“You can never have too many cat trees”. Marc said that and he knows. He is correct. It makes me a bit guilty. The vertical dimension is very important to the domestic cat. Cat trees are important because they allow a cat to move vertically. For a cat, moving vertically is part and parcel of life. If a cat is prevented from moving vertically, a part of his desires are curbed and a part of his skills are underutilized. Do cat caretakers, in general, do enough? I confess that I don’t, but because Charlie has three legs, climbing and descending is a problem. The demand for vertical space is lessened.
Domestic cats have evolved from the semi-arboreal African or Near Eastern wild cat. “Semi-arboreal” means a cat that likes to climb trees and be in trees some of the time. Some wild cat species are tree dwellers. The African wildcat is not a tree dweller but is a good climber and spends some time in trees.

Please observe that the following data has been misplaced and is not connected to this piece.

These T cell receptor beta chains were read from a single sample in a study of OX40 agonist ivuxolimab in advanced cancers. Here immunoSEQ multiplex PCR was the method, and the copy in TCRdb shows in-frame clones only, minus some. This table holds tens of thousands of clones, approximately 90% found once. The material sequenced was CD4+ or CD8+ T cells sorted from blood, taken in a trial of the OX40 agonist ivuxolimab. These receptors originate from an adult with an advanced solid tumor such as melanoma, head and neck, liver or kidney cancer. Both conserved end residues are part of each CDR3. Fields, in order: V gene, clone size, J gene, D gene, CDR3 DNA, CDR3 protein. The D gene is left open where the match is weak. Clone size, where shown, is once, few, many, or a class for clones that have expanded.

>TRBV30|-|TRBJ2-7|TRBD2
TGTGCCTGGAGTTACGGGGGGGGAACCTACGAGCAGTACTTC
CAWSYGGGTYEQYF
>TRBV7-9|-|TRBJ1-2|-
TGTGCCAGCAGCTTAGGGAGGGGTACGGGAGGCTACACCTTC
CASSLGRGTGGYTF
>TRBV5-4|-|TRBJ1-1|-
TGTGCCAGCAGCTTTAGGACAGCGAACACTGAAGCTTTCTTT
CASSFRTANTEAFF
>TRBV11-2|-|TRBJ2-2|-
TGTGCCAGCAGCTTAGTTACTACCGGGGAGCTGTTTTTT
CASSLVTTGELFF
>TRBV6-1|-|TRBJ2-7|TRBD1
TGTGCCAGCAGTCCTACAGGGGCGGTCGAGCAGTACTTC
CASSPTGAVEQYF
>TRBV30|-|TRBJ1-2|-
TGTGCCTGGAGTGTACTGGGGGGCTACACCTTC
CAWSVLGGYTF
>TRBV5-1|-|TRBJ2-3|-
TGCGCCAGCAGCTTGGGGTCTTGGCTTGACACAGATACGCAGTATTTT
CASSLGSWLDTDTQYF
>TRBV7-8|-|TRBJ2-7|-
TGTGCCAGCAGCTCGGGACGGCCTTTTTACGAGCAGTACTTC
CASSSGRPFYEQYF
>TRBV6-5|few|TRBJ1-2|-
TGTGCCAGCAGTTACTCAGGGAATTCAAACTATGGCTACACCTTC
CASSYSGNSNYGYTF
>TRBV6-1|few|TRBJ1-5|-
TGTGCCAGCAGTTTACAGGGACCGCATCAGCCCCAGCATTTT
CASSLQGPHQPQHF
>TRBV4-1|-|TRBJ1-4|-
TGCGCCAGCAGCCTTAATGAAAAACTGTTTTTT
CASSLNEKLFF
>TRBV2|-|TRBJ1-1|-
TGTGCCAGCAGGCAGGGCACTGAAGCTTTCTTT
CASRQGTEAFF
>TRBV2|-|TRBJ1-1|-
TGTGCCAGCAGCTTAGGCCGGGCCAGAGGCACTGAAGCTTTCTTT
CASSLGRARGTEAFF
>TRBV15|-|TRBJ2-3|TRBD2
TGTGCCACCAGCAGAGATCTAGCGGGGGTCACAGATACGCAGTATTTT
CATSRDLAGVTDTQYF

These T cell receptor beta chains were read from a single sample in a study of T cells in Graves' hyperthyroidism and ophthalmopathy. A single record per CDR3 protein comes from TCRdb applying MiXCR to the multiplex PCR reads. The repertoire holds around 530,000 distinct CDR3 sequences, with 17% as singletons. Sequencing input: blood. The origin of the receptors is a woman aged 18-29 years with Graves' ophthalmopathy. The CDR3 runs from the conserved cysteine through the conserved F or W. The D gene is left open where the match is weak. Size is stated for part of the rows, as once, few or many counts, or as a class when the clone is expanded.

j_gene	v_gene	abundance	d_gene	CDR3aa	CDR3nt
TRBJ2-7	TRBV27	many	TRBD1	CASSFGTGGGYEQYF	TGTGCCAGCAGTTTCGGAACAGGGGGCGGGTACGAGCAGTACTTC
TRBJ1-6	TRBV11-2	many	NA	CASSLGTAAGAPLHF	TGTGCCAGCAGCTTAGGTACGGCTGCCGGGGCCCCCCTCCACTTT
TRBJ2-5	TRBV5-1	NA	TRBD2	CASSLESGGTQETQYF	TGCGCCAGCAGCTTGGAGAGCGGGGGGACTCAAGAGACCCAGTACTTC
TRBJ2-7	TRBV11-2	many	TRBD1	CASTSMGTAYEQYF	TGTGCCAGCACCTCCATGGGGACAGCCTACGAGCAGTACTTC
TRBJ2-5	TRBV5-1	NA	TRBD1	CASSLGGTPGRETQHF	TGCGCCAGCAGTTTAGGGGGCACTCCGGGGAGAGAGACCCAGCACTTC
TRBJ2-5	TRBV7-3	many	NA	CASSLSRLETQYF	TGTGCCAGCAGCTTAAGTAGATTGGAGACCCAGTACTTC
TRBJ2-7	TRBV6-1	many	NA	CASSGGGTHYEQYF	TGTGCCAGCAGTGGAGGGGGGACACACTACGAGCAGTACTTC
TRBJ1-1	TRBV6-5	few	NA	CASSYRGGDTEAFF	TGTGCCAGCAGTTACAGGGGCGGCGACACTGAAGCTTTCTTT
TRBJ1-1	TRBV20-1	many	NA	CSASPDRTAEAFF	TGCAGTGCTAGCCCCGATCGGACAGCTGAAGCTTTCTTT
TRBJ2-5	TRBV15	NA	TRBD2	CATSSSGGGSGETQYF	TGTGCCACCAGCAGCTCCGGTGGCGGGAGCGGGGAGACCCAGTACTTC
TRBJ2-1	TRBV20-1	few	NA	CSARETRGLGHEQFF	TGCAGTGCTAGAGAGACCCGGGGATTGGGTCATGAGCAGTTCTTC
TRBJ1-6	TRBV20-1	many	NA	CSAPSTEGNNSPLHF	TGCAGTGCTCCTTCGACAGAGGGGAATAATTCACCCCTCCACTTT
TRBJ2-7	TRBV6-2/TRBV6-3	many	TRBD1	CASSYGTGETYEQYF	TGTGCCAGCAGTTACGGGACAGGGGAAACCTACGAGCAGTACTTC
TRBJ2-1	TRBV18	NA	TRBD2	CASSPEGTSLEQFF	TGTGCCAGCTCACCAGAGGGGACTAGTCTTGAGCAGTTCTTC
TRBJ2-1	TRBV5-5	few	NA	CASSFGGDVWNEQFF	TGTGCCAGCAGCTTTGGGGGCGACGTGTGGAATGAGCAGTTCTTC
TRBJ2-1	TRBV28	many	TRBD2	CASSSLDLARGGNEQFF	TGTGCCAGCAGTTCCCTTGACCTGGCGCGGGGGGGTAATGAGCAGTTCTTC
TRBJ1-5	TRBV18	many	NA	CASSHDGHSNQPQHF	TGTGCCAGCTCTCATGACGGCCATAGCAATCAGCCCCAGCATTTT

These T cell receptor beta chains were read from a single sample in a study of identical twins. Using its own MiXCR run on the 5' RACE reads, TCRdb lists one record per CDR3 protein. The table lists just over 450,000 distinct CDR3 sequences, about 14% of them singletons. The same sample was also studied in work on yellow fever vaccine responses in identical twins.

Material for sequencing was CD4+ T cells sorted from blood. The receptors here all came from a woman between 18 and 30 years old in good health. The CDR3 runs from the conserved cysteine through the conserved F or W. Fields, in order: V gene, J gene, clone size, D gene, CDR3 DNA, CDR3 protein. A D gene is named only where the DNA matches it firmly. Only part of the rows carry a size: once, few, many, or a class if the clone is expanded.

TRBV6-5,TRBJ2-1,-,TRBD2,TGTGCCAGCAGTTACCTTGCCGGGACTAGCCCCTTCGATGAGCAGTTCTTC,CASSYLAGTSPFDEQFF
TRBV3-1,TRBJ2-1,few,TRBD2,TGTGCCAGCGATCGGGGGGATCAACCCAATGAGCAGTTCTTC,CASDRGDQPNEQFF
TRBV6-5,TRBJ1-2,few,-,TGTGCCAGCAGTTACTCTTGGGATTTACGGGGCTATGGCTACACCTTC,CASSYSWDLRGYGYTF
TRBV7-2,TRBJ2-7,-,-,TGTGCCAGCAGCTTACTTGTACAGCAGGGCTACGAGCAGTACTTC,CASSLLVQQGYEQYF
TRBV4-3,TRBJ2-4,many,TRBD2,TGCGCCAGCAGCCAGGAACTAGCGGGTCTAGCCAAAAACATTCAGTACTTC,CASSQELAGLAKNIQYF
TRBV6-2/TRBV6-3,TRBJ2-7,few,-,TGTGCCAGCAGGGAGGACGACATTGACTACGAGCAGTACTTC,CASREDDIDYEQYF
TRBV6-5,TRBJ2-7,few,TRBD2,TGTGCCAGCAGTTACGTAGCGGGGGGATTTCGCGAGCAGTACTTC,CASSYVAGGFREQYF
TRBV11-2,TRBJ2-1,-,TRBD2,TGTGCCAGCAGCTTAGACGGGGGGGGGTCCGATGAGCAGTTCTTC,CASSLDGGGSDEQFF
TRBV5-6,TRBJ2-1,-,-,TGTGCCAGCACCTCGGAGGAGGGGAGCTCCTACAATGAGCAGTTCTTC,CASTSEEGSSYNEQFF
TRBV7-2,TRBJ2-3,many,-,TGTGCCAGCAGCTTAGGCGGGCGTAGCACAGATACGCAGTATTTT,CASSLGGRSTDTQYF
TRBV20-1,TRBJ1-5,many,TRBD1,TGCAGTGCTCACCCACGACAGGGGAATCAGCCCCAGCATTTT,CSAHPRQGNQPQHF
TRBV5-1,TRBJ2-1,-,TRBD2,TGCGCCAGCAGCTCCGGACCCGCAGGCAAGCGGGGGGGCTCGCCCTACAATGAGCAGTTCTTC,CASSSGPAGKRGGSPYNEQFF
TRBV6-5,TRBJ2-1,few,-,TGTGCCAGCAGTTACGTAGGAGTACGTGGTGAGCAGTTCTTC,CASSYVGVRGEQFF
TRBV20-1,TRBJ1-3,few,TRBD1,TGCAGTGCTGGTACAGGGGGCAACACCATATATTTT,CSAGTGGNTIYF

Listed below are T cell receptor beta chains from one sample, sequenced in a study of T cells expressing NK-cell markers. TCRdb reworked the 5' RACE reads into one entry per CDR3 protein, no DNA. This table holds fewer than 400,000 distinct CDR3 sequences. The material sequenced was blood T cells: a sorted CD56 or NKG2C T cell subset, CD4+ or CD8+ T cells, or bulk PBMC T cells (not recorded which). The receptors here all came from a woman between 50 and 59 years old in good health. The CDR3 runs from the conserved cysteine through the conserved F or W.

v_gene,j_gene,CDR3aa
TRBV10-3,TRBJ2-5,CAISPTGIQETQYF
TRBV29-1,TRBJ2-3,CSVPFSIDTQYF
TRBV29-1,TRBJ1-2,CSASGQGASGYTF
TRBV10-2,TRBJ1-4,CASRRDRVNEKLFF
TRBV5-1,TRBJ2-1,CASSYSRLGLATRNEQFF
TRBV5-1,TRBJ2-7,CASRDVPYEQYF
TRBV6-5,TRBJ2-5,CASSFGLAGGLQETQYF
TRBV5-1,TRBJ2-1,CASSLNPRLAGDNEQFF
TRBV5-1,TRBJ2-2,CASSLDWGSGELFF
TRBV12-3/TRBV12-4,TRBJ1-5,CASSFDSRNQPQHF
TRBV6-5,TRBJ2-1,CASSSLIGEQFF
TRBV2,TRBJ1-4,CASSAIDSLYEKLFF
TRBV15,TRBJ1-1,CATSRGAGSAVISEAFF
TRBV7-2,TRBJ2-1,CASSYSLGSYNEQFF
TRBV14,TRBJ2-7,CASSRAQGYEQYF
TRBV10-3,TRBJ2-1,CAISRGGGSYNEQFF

..the African wildcat does most of its hunting on the ground, though it can climb well if pursued1 (so being high up is a sanctuary for this wildcat)
When cats are in pens or enclosures at a cattery or shelter they spend less time on the floor than on raised platforms. When you go to a boarding cattery it is quite likely that your cat will be resting on a raised platform. High structures that provide vantage points are used more frequently than low ones by cats.
The main problem for cats living most or all their life indoors is that compared to the outdoors the environment is relatively “impoverished”. It can be dull and under-stimulating. It is too predictable. Predictability can lead to stress via boredom.
Cats should have two types of resting place:
- on the floor and enclosed on three sides (for security)
- an elevated position with a good view (the outside for example).
These resting places are important in preventing problems with behavior in multi-cat homes. Scratching posts (large and solid) can be placed next to the resting areas.
- Wild Cats of the World page 94
- Photo by Erik Burton